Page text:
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What Is Stereo Mix?

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  • Written By: R. Kayne
  • Edited By: O. Wallace
  • Last Modified Date: 25 March 2014
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Stereo mix is a recording option available on some sound cards that are used with Windows® operating systems. It allows for the output signal of the computer to be recorded, capturing live streaming radio for example, system sounds, gaming sounds and so on.

This feature is disabled by default on most sound cards. Navigation to the controls should be accessible by right-clicking on the volume icon located in the system tray, and clicking on Recording devices. The Recording tab window is where stereo mix will be listed once enabled. If it does not appear in this window, right-click on a blank spot to see a popup window for Show Disabled Devices and Show Disconnected Devices, making sure both boxes are checked. Stereo mix should appear if the soundcard is equipped for it.

Once this feature is listed in the Recording tab window, it can be highlighted and then chosen as the default device by clicking a button below in the same window. The Properties button gives way to a set of tabs, one of which is the Advanced tab where recording quality can be set as desired. Now that stereo mix is enabled and set as the default device, a recording program is used to do the actual work.

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Audacity™ is one popular freeware program that works well for this purpose. Under the Edit menu and Preferences, highlight Devices in the left navigation pane. On the right, the Recording Device is chosen; in this case Stereo Mix is available from a drop-down menu. Beneath that, the number of channels is chosen; or 2 Stereo. By highlighting Quality in the navigation tree at left, sampling rates can be configured on the right.

If Audacity™ or another recording program does not detect stereo mix even though it has been enabled, it might need to be chosen as the default input device within Control Panel’s Sound menu. Once enabled and configured properly, the recording software should be able to record the computer’s output using the configuration set for stereo mix. When saving the project in Audacity™, click the Export option to save in one of several formats from mp3 to FLAC.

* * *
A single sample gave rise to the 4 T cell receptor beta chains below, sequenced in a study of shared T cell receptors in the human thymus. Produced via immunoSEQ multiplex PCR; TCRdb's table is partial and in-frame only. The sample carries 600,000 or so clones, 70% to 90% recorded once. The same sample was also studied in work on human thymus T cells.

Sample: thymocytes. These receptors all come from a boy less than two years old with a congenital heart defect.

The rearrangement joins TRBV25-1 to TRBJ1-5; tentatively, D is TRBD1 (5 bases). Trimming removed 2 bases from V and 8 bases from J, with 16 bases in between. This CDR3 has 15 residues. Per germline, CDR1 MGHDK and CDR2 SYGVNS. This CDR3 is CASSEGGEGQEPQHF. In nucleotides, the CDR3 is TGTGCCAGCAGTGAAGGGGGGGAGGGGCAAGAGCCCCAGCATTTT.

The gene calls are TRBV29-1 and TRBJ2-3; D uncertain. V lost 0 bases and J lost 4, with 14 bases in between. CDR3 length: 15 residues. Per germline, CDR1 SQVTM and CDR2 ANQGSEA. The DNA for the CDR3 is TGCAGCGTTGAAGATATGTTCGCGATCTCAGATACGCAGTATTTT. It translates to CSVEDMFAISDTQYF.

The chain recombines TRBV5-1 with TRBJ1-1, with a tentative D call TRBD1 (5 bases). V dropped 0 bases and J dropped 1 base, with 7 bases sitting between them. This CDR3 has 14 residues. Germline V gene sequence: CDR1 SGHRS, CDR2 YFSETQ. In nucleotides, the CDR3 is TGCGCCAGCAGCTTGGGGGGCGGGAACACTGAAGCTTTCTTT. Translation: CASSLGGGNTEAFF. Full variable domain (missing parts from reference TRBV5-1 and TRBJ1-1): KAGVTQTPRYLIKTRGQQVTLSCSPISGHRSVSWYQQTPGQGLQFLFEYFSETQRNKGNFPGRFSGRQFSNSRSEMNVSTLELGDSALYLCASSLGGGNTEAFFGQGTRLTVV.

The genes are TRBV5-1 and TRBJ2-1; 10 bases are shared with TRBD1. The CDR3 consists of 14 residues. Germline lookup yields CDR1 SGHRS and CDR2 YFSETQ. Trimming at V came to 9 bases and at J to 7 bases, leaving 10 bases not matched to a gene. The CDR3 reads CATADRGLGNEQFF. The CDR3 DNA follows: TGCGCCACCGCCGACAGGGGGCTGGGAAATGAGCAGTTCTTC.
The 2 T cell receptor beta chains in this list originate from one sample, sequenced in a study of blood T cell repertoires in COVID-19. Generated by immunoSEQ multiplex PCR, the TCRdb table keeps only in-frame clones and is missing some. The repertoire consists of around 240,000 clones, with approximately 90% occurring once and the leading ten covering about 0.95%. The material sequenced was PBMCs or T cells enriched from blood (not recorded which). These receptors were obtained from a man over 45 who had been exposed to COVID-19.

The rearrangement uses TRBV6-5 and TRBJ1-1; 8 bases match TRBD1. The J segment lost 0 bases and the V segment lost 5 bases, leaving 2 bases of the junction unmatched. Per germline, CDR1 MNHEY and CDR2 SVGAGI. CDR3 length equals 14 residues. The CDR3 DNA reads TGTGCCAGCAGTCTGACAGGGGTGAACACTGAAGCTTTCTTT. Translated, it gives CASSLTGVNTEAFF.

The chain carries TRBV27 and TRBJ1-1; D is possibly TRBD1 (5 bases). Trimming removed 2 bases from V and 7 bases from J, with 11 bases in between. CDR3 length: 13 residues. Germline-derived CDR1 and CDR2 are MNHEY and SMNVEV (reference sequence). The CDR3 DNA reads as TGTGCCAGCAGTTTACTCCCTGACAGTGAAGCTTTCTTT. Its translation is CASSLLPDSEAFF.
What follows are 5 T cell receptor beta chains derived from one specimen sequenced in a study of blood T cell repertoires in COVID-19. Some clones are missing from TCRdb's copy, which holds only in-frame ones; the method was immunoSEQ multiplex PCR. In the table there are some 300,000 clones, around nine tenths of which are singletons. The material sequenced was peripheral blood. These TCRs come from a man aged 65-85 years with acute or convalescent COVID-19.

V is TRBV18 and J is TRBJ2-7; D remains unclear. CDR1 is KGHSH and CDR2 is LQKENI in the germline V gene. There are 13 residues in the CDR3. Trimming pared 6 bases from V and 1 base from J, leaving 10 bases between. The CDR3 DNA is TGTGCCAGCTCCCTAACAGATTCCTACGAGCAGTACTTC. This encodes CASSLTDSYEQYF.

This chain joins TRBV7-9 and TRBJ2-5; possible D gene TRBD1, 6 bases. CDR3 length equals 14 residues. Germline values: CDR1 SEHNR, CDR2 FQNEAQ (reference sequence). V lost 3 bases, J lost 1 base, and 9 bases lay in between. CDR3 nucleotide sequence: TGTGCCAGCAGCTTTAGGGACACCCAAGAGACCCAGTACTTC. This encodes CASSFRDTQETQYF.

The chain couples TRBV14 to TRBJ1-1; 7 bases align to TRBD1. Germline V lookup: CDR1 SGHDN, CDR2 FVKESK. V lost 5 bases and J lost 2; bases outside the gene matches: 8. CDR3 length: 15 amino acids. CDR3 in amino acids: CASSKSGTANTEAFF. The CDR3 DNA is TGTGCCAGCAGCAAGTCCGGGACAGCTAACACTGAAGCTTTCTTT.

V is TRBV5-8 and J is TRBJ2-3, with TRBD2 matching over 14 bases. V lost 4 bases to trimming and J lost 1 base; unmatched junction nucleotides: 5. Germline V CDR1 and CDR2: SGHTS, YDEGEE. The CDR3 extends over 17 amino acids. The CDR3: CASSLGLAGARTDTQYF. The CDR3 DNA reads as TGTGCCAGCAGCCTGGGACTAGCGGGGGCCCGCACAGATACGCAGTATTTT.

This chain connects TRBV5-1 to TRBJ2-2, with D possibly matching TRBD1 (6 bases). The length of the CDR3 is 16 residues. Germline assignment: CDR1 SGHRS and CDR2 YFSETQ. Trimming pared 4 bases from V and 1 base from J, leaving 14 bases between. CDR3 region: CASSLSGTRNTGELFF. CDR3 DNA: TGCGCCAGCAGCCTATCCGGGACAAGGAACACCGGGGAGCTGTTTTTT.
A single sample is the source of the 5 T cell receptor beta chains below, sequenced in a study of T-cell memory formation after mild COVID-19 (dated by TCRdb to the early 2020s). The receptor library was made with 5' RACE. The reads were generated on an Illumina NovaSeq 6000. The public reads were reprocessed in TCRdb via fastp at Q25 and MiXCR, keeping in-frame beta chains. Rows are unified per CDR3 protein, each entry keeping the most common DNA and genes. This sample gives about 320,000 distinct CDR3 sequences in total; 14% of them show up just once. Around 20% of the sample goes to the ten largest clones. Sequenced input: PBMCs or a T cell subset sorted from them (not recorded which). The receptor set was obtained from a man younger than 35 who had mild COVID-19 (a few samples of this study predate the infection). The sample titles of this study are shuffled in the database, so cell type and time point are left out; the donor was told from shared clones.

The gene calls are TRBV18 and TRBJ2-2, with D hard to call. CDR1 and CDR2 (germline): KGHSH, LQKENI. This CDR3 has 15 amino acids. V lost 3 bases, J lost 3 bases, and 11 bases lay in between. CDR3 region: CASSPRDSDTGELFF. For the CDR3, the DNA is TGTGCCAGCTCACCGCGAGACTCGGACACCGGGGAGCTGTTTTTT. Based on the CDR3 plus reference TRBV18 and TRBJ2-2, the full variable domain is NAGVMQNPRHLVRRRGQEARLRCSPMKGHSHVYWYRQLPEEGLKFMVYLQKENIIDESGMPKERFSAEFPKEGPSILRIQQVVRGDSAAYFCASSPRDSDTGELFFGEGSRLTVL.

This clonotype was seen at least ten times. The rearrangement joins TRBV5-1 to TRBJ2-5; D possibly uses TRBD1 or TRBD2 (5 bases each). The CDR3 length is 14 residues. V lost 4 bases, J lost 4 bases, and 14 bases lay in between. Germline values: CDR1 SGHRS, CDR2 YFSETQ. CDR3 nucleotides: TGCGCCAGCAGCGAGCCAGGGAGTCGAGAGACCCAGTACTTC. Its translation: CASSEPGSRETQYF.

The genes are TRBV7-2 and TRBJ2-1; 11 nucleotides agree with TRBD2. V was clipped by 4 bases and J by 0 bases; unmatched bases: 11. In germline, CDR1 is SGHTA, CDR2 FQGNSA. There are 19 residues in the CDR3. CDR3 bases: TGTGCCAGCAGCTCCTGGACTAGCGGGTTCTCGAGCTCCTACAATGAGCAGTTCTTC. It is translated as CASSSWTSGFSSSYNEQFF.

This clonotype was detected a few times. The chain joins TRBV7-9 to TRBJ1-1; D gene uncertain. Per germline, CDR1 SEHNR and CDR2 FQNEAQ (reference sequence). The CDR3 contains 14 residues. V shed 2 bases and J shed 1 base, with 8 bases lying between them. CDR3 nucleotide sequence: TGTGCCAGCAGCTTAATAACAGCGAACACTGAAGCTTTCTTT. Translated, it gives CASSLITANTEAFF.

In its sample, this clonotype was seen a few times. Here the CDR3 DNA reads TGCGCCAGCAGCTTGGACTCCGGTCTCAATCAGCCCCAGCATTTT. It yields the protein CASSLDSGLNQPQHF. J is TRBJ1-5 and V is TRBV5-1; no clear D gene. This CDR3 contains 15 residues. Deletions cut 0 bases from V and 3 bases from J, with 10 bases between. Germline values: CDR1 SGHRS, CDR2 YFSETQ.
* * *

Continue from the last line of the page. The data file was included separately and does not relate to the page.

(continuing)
Stereo mix is a handy tool for capturing any type of audio, but if the installed soundcard lacks this feature, third party software like Freecorder™, for example, can be used to capture streaming media. Since it works inside a browser, however, it is limited to capturing Internet-generated audio. Other types of software can be used to capture system sounds, such as the built in recorder that comes with all Windows® operating systems.

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Discuss this Article

Viranty
Post 5

@Chmander - Wow, really? Thanks for the advice. I'll be sure to check out the website as soon as possible. It's amazing what you can buy online when you look hard enough.

Chmander
Post 4

@Viranty - Have you ever been to a website called Overstock? It's a great site where all kinds of hardware and materials are sold. In fact, I had an issue similar to yours. Last month, my audio jack was acting very funny, and I couldn't listen to music. On Overstock, I bought a 3D sound card, which works like a flash drive. Plug it into the side of your laptop, and you're good to go. It only cost about five to ten dollars. Just make sure you have some headphones, and you'll be all set.

Viranty
Post 3

Funny, this article reminds me of when the audio jack on my laptop broke, last week. I still haven't gotten it fixed, as I don't have the money to take it to Best Buy. Does anyone know if there are any alternate solutions? Some advice would be nice.

Lostnfound
Post 2

I never really realized my computer wasn't playing some things in stereo mix, since I have two speakers.

I know what stereo mix is on a record or CD player -- it's the sound coming through equally in both channels. "Fake" stereo is where the bass is in one channel and the highs are in the other channel. Some records in the 60s are mixed in fake stereo because the technology wasn't as good as it is now.

Anyway, I digress. I'm not a gamer, and I listen to music primarily through my Windows Media Player, so it may be those files play in true stereo. I'll have to listen to a couple of songs to see if I need to turn on my stereo mix.

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